“That is a curious dress of yours, Monsieur,” he replied, looking round the ball room:
They stood in astonishment looking after the soldiers, and then turning, walked sorrowfully back to the ruins, where a decently dressed working man who had been observing them, came up and again asked them the same question.
Only a few years since, the chronicler Barbier had remarked, “It is very apparent that we make all Europe move to carry out our plans, and that we lay down the law everywhere.” Next she went to Holstein with M. de Valence who left her in an old castle, with the owners of which she formed an intimate friendship, and after staying there some weeks she took rooms in a farm in the neighbourhood where she lived for a considerable time; she had with her then as companion a young girl called Jenny, to whom she was much attached, and who nursed her devotedly through an illness.
Her first child, the only one that lived, was born in February, 1780.
The tone of society was entirely different during the Restoration from that of the Empire. The lavish expenditure in entertainments, dress, and daily life was no longer the fashion. An expensive toilette at any but a very great festivity was no longer correct, and even at court the extravagant splendour of the costumes of the Imperial court was not encouraged. The principal people were no longer those who possessed enormous fortunes which they were eager to spend; the  nobles and gentlemen whose names were the most distinguished at the court of Louis XVIII. being most of them nearly if not quite ruined.But they were very little edified by what they  heard and saw. The Abbé Maury was speaking, and the outrageous behaviour, the rows and quarrels, the discreditable manner in which the discussions were carried on, so shocked them that they allowed their disgust to be more apparent than was prudent.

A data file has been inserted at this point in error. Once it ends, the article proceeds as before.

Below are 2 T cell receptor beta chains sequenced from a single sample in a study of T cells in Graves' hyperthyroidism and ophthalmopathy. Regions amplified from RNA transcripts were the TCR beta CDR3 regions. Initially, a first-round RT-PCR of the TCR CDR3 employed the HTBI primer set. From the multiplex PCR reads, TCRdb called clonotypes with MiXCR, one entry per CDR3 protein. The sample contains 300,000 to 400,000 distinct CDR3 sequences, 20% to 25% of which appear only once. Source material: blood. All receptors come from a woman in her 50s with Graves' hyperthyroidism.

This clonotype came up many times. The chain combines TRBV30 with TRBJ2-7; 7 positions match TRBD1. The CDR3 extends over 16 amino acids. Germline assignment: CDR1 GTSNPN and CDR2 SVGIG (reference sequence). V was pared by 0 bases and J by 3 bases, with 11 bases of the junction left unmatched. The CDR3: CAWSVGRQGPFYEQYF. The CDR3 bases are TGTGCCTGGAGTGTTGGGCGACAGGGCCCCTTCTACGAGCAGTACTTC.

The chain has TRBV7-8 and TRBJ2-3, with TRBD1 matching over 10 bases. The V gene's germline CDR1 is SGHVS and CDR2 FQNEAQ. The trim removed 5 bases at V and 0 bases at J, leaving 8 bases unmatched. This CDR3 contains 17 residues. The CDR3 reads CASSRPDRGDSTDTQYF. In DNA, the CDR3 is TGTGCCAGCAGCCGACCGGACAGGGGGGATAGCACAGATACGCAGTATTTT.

“Defended the King! A fine defence, truly! You might as well say that if I give a man poison, and then, when he is in the agonies of death, present him with an antidote, I wish to save him. For that is the way your grandfather defended Louis XVI.”
NAPOLEONThe beautiful Comtesse de Brionne and her daughter, the Princesse de Lorraine, who was also very pretty, then came to call on her, and their visit was followed by those of all the court and faubourg Saint Germain. She also knew all the great artists  and literary people, and had more invitations than she could accept.
It was no wonder that Napoleon was anxious to get his court and society civilised, and the person to whom he chiefly turned for help and counsel in this matter was Mme. de Montesson, who knew all about the usages of great society and court etiquette.
The characters of the four heroines form as strong a contrast as their circumstances, principles, and surroundings.It is satisfactory to know that the brutal, dastardly conduct of the Versailles populace was at any rate punished, in a way they probably had not thought of. The departure of the King and court ruined the place, before so prosperous. The population shrunk to a third of its former numbers.Que puisse faire aux arts la colère céleste!
The Abbess was always of a noble family, the one at that time being Mme. de Sabran, and although no proofs were exacted, the nuns nearly all belonged to families of good blood.详情
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